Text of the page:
2. An electric circuit according to claim 1, in combination with indicator means in series with said strips indicating the continuity of the strip circuit.
3. An electric circuit according to claim 1, in combination with a manual emergency switch electrically connected to selectively by-pass said one relay contacts and effect manually controlled closing of a door having a defective contact strip, said emergency switch being located within sight of the door to insure a clear path of door movement.
4. An electric circuit according to claim 1, said first mentioned relay having its coil connected across one adjacent pair of said contact strips.
5. An electric circuit according to claim 4, said additional relay having its coil connected across another adjacent pair of said contact strips.
6. An electric circuit according to claim 5, in combination with first switch means in series with said one relay contacts for selectively operating the door in one direction, and second switch means in parallelism with said other relay contacts for selectively reversing current to operate the door in the other direction.
7. ,An electric circuit according to a'airfi's, said contact strips comprising two pairs, said one relay having its coil connected between one of said pairs, and said other relay having its coil connected between the other of said pairs.
|Cited Patent||Filing date||Publication date||Applicant||Title|
|US3315050 *||Apr 4, 1966||Apr 18, 1967||Miller Bros||Safety door-edge construction|
|US3462885 *||Oct 17, 1967||Aug 26, 1969||Miller Bros||Safety edge for a door|
|US3651332 *||Jun 23, 1970||Mar 21, 1972||Kinnear Corp||Electrical control circuit for a door operator including an automatic control function for returning a door which is closing to an open position if an object is encountered|
|US3693026 *||Apr 16, 1971||Sep 19, 1972||Miller Bros||Safety edge construction for a powered door|
|Citing Patent||Filing date||Publication date||Applicant||Title|
|US4115952 *||Mar 2, 1977||Sep 26, 1978||American Can Company||Safety door edge|
|US4262176 *||May 30, 1979||Apr 14, 1981||Byrne & Davidson Doors Pty. Limited||Roller shutter safety device|
|US4872082 *||Apr 5, 1988||Oct 3, 1989||Stanley Electronics||Door operator safety feature requiring constant actuation to close door|
|US4920241 *||Apr 24, 1989||Apr 24, 1990||Miller Edge, Inc.||High sensitivity door edge switch|
|US5027552 *||Aug 16, 1990||Jul 2, 1991||Miller Edge, Inc.||Redundant sensing edge for a door for detecting an object in proximity to the door edge|
|US5066835 *||Sep 19, 1990||Nov 19, 1991||Miller Edge, Inc.||Sensing edge|
|US5087799 *||Dec 27, 1990||Feb 11, 1992||Techstrip Inc.||Power Door sensing strip|
|US5148911 *||Oct 31, 1991||Sep 22, 1992||Miller Edge, Inc.||Sensing edge switch|
|US5192381 *||Dec 12, 1991||Mar 9, 1993||Techstrip Inc.||Power door sensing strip|
|US5259143 *||Apr 17, 1992||Nov 9, 1993||Wayne-Dalton Corp.||Astragal for closure members|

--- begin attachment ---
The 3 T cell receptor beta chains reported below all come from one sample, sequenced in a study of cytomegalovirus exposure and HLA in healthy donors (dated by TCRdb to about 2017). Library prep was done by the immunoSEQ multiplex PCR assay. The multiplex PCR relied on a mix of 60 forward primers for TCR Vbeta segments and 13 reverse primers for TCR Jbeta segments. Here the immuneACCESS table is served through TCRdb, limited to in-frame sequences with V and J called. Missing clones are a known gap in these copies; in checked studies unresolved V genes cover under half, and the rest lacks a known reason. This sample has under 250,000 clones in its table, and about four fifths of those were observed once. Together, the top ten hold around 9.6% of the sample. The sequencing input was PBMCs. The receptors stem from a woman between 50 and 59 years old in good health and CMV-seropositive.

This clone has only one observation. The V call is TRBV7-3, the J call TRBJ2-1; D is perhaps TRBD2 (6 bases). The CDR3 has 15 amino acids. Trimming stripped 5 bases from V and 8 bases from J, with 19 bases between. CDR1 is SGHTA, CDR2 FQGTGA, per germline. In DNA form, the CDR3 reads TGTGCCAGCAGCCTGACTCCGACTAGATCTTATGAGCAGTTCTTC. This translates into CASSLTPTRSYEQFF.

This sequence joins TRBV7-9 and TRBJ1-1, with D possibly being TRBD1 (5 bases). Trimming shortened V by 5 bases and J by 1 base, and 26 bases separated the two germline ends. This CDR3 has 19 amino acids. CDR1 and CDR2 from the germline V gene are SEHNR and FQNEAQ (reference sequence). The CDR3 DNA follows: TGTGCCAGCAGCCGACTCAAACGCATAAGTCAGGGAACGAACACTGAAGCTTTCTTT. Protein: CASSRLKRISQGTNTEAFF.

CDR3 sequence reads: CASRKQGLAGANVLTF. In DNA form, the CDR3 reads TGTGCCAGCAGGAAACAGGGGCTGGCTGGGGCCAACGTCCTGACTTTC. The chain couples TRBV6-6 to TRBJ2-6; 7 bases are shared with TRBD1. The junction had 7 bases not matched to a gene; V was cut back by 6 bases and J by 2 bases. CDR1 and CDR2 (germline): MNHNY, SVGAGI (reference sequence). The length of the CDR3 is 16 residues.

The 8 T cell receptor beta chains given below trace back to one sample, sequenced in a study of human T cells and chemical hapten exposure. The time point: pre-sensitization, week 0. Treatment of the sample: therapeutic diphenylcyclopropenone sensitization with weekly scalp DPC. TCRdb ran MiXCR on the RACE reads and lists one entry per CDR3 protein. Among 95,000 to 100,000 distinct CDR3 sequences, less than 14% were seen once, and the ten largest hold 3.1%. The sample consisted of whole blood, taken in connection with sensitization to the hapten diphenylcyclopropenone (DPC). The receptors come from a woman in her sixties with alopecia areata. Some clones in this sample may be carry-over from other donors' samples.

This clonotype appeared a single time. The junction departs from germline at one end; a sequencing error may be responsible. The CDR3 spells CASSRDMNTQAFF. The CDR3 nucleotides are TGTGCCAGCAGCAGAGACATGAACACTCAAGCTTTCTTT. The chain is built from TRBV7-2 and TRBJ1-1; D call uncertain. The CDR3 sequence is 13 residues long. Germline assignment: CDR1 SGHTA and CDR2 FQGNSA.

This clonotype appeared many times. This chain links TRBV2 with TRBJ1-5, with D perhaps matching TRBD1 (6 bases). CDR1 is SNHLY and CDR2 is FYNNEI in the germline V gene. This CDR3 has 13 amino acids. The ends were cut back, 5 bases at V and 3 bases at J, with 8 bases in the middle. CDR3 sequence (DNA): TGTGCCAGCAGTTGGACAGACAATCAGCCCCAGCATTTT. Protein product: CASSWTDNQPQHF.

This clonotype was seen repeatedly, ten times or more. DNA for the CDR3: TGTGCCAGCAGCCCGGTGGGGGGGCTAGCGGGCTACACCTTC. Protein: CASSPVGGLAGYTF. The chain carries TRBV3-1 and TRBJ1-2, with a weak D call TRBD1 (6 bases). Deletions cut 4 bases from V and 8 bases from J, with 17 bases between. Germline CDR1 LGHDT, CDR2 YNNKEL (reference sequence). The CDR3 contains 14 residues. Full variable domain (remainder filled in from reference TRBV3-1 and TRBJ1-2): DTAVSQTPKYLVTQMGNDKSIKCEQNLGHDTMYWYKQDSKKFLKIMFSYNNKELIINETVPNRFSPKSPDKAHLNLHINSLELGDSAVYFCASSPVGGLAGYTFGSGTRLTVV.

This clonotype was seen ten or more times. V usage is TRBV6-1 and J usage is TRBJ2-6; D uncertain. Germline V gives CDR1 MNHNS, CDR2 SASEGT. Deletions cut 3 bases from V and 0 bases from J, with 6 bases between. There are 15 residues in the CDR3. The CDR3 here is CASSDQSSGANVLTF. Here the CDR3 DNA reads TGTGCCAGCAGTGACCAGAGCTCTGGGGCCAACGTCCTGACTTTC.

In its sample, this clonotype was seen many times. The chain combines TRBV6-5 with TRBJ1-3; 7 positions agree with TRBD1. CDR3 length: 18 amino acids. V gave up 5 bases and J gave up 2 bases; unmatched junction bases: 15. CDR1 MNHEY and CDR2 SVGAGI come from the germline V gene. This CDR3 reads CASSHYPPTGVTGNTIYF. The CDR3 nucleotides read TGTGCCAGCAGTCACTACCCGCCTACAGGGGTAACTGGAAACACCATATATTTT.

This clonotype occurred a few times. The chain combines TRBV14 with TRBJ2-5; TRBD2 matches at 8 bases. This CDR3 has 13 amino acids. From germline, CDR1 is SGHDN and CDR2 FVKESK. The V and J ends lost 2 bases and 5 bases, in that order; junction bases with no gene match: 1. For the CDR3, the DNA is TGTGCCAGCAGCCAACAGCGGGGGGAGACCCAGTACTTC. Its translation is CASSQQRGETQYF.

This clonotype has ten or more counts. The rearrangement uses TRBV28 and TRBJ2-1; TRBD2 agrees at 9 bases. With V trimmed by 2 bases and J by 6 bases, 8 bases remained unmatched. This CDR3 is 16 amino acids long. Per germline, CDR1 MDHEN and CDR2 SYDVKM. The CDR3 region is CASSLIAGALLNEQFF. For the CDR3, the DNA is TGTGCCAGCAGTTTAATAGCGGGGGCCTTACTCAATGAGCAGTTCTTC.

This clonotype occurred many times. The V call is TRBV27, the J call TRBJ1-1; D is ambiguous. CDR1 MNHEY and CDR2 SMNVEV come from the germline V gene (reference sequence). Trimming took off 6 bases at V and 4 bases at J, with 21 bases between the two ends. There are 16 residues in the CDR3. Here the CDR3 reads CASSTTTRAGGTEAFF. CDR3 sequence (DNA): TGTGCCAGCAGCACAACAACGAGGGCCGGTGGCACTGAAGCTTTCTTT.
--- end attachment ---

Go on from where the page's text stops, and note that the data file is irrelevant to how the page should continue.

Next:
|US5262603 *||Sep 8, 1992||Nov 16, 1993||Miller Edge, Inc.||Sensing edge|
|US5285136 *||Feb 22, 1993||Feb 8, 1994||Stanley Home Automation||Continuously monitored supplemental obstruction detector for garage door operator|
|US5299387 *||Feb 14, 1992||Apr 5, 1994||Miller Edge, Inc.||Sensing edge for a gate|
|US5345671 *||May 13, 1993||Sep 13, 1994||Miller Edge, Inc.||Process of making a sensing edge with a failsafe sensor|
|US5441301 *||Mar 1, 1993||Aug 15, 1995||Automotive Technologies International, Inc.||Crush sensing vehicle crash sensor|
|US5481076 *||Apr 16, 1993||Jan 2, 1996||Wayne-Dalton Corp.||Astragal for closure members|
|US5856644 *||Jan 8, 1997||Jan 5, 1999||Burgess; Lester E.||Drape sensor|
|US6114645 *||Nov 26, 1997||Sep 5, 2000||Burgess; Lester E.||Pressure activated switching device|
|US7282879||Feb 16, 2006||Oct 16, 2007||Miller Edge, Inc.||Bi-directional sensing edge for gate|
|US8646206||Jan 23, 2012||Feb 11, 2014||Door Control Services, Inc.||System for presence detection in a door assembly|
|US8803689||Aug 16, 2010||Aug 12, 2014||Securitech Group, Inc.||Over-the-door pressure sensor anti-ligature and alarm system|
|US20060192682 *||Feb 16, 2006||Aug 31, 2006||Miller Edge, Inc.||Bi-directional sensing edge for gate|
|DE2719438A1 *||Apr 30, 1977||Nov 9, 1978||Sick Optik Elektronik Erwin||Safety device for automatic doors - has compression strip having decreased electrical resistance under pressure|
|DE2934401A1 *||Aug 24, 1979||Mar 26, 1981||Sick Optik Elektronik Erwin||Schaltungsanordnung zur steuerung und ueberwachung einer schliessbewegung|
|DE3202898A1 *||Jan 29, 1982||Aug 11, 1983||Geze Gmbh||Drive unit for door leaves, in particular sliding leaves of doors or the like|
|DE4118219A1 *||Jun 4, 1991||Jan 23, 1992||Brinkmann Heinz Juergen Dipl I||Monitoring system for powered sliding doors - has frequency of generator monitored to control operation|
|WO1994006138A1 *||Sep 7, 1993||Mar 17, 1994||Miller Edge Inc||Sensing edge|
|U.S. Classification||318/266, 200/61.43, 307/119|
|Cooperative Classification||E05Y2900/132, E05F15/006|
|Feb 10, 1981||AS||Assignment|
Owner name: MILLER, NORMAN K.,
Free format text: ASSIGNMENT OF ASSIGNORS INTEREST.;ASSIGNOR:MILLER BROTHERS;REEL/FRAME:003828/0341
Effective date: 19801121